Her tag in the back has the local artist's name and number (it's actually a certificate of authenticity) and then gives a little bit of history behind the Navajo and the women's dress.
Diné, "The People," as the Navajo call themselves, live today on the largest Indian reservation in the United States. Much of the Navajo lifestyle has been passed down from generation to generation unchanged from ancient times.
Many men and women wear the traditional velveteen tops decorated with silver and turquoise. The women's skirts are long full skirts of either velveteen or calico. The Navajo are well-known for their sandpainting, silversmithing, and rug weaving.
He also got me this Navajo Cradleboard.
There is also a card attached to the cradleboard/doll:
Traditionally, Navajo cradleboards carry and protect Navajo babies. The cradleboard is used during the baby's first year - until he or she is ready to walk. The arch across the top, called the rainbow, protects the baby's head. The bands securing the child are commonly called lightning. They comfortably keep the baby in place. Usually the cradleboards are made of cedar or juniper. They are passed down from child to child within families.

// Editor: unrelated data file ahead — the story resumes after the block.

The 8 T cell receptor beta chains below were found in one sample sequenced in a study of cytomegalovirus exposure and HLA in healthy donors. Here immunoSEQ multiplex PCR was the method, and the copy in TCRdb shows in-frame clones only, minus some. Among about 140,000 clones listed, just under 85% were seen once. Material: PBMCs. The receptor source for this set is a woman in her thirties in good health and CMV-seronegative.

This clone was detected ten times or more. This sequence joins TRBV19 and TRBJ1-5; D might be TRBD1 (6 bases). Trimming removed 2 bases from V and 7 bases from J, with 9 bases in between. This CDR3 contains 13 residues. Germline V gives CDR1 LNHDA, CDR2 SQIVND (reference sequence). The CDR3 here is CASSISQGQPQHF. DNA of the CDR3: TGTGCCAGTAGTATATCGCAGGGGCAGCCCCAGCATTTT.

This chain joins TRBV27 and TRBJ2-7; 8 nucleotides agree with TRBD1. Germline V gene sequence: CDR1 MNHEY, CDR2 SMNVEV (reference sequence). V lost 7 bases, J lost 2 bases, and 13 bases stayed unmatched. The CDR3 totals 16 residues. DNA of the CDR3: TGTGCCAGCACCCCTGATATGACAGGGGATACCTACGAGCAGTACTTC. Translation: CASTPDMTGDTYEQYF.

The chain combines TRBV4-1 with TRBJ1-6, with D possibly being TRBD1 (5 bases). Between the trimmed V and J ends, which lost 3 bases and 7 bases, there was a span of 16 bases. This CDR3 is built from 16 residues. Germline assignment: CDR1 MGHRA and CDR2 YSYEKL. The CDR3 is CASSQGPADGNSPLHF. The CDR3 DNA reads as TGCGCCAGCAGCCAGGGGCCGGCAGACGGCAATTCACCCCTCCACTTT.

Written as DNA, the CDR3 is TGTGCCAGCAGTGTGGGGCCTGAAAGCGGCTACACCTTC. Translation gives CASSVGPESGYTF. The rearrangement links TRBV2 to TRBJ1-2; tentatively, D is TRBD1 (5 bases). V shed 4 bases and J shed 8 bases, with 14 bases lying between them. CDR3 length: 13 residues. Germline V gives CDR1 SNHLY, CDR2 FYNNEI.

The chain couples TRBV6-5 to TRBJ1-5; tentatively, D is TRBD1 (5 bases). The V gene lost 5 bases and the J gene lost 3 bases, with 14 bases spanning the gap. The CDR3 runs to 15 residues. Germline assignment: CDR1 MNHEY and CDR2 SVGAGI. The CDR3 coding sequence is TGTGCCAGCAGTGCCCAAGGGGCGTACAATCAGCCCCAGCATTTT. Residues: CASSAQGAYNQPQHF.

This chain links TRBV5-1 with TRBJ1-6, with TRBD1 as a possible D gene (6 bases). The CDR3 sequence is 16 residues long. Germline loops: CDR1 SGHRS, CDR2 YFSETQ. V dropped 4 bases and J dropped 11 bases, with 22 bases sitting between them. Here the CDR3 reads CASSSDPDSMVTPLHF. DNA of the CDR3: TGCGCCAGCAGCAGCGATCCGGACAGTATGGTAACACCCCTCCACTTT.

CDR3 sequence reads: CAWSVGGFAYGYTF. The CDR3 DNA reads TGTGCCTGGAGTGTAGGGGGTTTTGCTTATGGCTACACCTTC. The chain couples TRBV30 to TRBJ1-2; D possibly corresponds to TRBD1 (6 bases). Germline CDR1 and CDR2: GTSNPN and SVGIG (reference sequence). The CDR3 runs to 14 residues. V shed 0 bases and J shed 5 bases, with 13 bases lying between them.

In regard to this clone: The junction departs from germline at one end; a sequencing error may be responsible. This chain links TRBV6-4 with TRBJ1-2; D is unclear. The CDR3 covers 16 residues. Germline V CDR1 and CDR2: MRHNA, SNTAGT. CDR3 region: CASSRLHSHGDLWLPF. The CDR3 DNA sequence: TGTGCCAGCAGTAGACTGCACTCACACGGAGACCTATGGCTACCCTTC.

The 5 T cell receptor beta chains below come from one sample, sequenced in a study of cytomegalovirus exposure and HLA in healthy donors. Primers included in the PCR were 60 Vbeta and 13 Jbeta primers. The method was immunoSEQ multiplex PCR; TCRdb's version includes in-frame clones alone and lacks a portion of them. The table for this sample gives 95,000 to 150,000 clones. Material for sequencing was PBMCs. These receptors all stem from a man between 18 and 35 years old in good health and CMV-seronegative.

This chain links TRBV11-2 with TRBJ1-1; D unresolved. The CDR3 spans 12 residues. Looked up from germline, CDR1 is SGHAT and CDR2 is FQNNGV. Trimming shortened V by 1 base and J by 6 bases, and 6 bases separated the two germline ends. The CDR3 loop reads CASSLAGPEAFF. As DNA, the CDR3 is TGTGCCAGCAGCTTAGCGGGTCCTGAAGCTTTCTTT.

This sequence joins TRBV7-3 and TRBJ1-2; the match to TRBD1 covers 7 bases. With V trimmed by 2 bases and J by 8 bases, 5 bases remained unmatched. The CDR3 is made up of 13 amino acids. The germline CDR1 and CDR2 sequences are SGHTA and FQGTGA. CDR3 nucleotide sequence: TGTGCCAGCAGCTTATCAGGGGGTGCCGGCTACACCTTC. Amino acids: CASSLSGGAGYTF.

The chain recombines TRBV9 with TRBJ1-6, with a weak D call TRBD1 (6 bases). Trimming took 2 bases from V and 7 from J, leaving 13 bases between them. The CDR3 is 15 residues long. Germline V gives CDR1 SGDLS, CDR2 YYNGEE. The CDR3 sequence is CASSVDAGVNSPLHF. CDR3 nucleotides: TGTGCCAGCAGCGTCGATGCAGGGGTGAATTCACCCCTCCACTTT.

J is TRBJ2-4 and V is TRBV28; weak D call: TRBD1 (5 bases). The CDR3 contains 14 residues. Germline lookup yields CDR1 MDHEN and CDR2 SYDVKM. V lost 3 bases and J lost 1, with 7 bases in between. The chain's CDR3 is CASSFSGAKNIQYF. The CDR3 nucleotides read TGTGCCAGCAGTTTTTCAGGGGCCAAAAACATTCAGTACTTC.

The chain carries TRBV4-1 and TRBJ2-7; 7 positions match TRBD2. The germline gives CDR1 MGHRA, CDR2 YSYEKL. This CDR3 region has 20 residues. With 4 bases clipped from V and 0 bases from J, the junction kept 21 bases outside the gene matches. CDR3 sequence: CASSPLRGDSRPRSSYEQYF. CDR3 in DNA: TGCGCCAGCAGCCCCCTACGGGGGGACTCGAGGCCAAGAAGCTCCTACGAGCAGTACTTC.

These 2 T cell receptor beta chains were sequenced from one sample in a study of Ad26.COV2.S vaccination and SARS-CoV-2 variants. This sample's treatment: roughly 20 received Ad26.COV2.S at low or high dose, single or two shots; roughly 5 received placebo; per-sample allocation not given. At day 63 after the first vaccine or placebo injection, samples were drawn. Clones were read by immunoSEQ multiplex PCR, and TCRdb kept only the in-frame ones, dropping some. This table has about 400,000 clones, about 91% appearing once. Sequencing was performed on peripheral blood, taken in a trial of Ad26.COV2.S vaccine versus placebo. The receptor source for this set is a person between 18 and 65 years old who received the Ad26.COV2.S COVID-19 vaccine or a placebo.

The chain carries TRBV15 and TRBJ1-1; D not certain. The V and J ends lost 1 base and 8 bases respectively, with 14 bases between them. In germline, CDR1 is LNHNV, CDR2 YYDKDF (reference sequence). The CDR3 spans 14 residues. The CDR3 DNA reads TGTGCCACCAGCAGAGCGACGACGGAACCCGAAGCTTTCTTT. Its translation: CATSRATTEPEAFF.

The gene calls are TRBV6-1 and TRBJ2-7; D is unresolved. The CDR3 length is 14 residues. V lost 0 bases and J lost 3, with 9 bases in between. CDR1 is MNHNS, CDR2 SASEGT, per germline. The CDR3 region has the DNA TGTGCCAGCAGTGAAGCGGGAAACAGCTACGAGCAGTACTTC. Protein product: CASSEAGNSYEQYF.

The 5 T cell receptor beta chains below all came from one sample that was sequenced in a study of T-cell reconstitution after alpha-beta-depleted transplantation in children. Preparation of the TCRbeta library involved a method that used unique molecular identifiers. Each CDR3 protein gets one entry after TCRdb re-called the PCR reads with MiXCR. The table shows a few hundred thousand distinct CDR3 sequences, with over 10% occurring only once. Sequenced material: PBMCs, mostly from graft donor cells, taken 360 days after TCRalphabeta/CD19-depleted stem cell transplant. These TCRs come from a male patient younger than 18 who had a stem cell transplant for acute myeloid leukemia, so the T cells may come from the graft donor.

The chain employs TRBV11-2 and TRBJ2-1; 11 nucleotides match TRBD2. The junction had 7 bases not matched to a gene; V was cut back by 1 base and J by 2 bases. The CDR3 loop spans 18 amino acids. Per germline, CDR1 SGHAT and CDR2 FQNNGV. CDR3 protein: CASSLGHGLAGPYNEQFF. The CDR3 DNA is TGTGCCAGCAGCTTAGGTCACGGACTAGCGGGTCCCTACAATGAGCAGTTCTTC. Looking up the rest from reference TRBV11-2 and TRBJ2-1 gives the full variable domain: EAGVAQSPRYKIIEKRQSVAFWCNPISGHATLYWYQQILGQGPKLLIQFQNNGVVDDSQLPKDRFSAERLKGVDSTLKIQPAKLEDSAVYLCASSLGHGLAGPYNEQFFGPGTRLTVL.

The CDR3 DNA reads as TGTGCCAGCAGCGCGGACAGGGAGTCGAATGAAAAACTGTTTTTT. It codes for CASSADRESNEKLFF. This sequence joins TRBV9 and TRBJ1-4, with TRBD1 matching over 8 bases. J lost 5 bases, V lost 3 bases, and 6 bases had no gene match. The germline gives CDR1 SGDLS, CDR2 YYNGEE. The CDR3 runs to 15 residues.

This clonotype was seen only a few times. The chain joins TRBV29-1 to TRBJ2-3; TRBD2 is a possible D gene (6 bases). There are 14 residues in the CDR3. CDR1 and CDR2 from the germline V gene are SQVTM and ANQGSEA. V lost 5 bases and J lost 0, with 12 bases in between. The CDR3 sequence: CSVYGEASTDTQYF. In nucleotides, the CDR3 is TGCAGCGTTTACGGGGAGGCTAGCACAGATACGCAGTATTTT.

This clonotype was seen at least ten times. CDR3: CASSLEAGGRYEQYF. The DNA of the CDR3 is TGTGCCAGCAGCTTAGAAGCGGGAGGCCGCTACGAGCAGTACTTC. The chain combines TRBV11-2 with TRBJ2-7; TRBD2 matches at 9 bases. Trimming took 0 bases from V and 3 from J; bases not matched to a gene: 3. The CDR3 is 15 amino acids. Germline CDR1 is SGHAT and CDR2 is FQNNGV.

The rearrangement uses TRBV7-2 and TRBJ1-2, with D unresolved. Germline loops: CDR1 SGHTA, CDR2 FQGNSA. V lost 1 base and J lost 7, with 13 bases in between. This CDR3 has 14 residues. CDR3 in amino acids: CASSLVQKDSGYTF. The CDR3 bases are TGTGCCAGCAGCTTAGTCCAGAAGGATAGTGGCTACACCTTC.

Here's a cradleboard link with information and a picture from around 1936. I looked around on the internet because I wondered how they looked with a real baby after Hubby brought this home for me. Also, after my initial thought that the Navajo used the cradleboard to carry the baby on their back, we decided that there really wasn't a way to strap it around the person carrying it. We were apparently very wrong.
Makes what you can buy at Babies 'r Us and places like that look pretty comfy.
I love my new dolls. Other than the one Sparky got me from Africa, it's been years since I've added to my childhood collection.
For more Show and Tell Friday, visit Cindy at My Romantic Home.